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Last view of four

By Adlai Hardin / April 25, 1986



STANDING in the narrow hallway outside his room, I reach for the doorknob and hesitate before turning it. The melodic rhymes of Hans Christian Andersen drift through the cracks in the molding of the door frame. The little hallway is dark, and the light from the overhead fixture in his room strikes my eyes like a direct blow from the beam of a flashlight. As I inch the door open, he looks up from his Lincoln Log creation and flashes a smile of delighted recognition. ``Hi,'' he says as he picks up an orange and white Matchbox Lamborghini that I gave him. ``Come look at my thing.'' He motions toward a towering architectural marvel in the center of the room. He is four.

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``Can you play with me?'' His tone is beseeching, but he does not whine. I follow his gaze, which jumps from me to the light fixture, then to the car in his hand.

``I don't really have time,'' I say with as much intonation as I can muster. ``I've gotta go to the airport pretty soon.'' The smile fades and the glitter in the corners of his eyes disappears. He looks down at the cars lined up in front of him, his fingers lightly stroking the top of each one. He sits perfectly still, Indian-style on the plush green carpet, mouth half-open, his lower lip protruding, exposing his bottom teeth. I sit down beside him.

``But, . . .'' he starts to say, but stops with a frustrated sigh. ``It seems like you're always GO-ing.'' His face crumbles into a full frown. He looks up at me, his eyes shining with tears now. ``I mean . . . do you really want to go to France?''

``I think so,'' I say flatly, wondering for the first time whether I really do.

``How long are you going to stay there? For 20 days?''

``Probably for about nine months.''

``How many days is that?''

``A lot of days,'' I say, turning away.

``Why?'' he asks. I realize that this is the first time he has said ``why'' in the conversation, because he is in the middle of that stage that children go through when they ask ``why'' to everything and everyone. I don't have any answers for a four-year-old brother.

``You look like you're sad,'' he continues. ``Just stay here and play!'' I stare in silence for a minute at the round face I will not see for such a long time, and which will be so different when I return.

``Why don't you make me something really neat with your Legos?'' I suggest. He raises his head, chin thrust forward, and starts to utter a cry, and then stops. A little finger then darts into the corner of his mouth and all expression runs away from his face.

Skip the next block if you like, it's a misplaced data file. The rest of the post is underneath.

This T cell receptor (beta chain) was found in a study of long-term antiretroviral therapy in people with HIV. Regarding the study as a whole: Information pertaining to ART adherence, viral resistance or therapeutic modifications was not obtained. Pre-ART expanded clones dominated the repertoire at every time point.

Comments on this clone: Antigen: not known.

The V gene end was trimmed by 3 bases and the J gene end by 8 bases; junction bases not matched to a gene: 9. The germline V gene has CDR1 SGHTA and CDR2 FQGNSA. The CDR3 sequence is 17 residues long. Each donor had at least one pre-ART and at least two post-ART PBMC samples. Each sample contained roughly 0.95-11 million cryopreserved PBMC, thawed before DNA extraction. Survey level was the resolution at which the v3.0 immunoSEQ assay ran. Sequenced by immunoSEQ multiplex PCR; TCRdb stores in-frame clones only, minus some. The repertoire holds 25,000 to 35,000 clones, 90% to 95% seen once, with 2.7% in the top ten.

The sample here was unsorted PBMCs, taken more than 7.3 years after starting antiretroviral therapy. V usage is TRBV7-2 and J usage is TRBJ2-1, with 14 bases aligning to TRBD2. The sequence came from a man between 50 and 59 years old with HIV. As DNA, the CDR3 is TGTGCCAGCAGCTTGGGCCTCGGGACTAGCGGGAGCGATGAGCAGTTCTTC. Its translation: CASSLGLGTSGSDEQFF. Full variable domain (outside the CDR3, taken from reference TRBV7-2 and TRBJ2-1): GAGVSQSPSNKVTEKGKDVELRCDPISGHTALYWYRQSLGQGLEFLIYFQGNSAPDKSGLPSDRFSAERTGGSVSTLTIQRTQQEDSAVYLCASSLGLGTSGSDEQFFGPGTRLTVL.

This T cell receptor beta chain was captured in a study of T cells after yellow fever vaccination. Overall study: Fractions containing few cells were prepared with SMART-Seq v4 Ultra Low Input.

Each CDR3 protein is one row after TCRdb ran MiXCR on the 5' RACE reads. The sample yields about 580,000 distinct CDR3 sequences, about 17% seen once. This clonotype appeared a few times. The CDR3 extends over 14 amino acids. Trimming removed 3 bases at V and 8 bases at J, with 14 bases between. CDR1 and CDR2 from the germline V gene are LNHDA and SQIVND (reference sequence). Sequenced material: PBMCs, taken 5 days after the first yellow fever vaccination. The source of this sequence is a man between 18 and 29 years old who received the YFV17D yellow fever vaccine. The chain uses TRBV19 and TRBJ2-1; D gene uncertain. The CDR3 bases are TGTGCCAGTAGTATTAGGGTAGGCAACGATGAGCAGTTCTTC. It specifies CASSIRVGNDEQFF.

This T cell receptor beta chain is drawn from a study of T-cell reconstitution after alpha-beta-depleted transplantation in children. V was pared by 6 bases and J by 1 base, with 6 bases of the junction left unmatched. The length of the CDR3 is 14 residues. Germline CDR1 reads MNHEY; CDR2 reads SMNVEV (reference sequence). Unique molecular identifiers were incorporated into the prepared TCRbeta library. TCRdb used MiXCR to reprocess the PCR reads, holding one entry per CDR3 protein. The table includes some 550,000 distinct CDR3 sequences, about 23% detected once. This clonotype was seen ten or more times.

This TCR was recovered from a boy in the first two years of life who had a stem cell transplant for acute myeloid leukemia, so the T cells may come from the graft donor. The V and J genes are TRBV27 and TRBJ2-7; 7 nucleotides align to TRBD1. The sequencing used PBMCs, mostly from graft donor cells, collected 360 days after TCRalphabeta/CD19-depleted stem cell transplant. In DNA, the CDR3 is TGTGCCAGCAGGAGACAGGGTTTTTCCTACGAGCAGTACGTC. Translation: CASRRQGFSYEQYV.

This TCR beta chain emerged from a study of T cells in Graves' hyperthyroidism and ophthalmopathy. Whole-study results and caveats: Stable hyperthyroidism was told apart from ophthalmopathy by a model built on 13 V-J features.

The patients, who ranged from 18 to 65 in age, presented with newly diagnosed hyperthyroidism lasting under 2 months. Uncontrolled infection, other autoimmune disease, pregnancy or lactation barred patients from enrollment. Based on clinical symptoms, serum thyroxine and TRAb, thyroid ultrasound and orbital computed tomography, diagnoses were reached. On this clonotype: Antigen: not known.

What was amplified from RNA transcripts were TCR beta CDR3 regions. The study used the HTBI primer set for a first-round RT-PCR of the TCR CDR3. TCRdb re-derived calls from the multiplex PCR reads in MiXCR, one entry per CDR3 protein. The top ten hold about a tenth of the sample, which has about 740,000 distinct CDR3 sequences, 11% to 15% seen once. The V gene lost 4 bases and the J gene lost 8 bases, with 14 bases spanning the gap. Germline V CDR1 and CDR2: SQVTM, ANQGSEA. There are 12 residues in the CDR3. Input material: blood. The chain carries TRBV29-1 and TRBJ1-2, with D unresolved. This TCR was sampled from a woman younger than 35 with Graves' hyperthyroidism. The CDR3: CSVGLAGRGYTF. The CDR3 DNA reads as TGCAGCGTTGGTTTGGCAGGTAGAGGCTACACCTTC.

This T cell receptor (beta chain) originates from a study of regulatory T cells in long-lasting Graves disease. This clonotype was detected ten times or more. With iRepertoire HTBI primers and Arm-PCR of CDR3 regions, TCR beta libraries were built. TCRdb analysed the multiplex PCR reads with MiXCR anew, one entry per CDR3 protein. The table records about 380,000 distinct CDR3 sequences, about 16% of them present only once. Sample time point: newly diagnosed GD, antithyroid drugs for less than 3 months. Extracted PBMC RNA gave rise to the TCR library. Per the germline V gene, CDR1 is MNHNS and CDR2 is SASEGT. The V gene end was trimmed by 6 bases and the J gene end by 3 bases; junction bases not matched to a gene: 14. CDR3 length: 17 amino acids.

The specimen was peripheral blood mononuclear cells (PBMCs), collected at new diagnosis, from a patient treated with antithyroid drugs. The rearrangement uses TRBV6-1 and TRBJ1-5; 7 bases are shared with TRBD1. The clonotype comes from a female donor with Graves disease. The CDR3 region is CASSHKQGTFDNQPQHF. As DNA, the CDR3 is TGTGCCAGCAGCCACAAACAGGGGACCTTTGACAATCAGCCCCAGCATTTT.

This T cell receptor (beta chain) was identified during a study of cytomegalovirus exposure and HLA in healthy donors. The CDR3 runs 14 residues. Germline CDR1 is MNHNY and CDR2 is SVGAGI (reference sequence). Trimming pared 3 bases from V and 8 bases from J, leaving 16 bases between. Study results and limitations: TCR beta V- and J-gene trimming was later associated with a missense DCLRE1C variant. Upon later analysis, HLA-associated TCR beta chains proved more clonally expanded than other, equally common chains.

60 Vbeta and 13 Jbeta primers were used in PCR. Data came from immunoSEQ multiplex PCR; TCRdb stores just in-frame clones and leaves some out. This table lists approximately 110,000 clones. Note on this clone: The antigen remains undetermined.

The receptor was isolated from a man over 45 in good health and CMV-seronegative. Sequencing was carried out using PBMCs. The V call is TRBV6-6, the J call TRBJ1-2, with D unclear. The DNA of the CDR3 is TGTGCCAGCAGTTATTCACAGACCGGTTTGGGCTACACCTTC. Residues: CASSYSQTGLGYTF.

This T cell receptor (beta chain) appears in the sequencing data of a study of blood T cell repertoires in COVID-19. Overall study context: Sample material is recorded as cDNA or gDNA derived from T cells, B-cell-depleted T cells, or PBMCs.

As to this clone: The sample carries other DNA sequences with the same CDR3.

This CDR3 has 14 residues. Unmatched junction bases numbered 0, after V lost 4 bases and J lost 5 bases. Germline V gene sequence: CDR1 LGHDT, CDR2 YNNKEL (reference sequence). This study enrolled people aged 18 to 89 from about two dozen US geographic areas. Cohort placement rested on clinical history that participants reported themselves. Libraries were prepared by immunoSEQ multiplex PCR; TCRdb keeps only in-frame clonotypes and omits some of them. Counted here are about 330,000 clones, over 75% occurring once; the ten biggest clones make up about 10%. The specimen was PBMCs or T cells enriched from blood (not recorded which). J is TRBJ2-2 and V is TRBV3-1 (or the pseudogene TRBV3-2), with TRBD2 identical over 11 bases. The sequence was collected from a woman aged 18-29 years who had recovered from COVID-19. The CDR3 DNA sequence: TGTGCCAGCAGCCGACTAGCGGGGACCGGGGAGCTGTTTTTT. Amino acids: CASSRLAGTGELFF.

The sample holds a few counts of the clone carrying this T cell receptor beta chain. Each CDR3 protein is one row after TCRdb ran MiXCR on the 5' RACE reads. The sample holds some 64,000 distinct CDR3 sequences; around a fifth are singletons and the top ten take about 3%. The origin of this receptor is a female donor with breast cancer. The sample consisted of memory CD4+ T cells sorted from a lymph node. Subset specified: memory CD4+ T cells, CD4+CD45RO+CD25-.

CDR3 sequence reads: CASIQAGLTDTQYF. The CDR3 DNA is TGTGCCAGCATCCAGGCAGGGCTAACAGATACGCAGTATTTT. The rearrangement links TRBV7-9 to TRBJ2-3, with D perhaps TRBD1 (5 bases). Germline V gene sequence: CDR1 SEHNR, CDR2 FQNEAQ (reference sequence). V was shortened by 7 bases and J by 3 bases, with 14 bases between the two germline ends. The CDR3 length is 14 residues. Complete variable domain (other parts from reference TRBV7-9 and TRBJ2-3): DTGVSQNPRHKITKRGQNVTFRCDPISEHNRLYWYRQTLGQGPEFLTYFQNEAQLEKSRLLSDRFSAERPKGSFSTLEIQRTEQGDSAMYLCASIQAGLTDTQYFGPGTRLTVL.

`` 'Kay,'' he says, taking the finger from his mouth and wiping it on the front of his overalls. He gets up a little awkwardly and walks toward the closet in the corner. The hole in the left elbow of his red turtleneck reveals yesterday's wound suffered in a Big-wheel race. He rattles the box of Legos into the center of the room. The box is heavy, and he has to tug at each corner individually and keep switching off; his whole frame tightens and strains with each little tug, his straight blond hair flying about his head with each motion.

He plunks himself down in front of the box and digs in with both hands, eyeing the plastic pieces with a faint half smile. He turns to me, his eyes shining, and asks in his familiar chirp, ``What d'ya want me to make?''

Before I can move my lips, he lets out a little gasp and covers his mouth with both hands, eyes wide open.

``What time is it?'' he asks, without removing his hands from his face.

``Four,'' I say, wondering why he could possibly want to know.

``No way!'' he exclaims, scrambling to his feet. ``Adlai,'' he says emphatically, ``Sesame's on!''

``I've gotta go now,'' I say as he runs toward the door. He stops, turns, and comes over to me.

``Can you turn off the record?'' he asks. Our eyes are for once at the same level, me sitting on the floor, him standing beside me, belly stuck out, hands in pockets. We remain silent for a minute or two, eyeing each other.

I put out my hand, palm open. Seeing it, he removes his right hand from the pocket of his overalls, raises it about his head, and brings it down as hard as he can on top of mine. Then with a giggle, he turns and races through the doorway and I hear him running down the hall to the kitchen.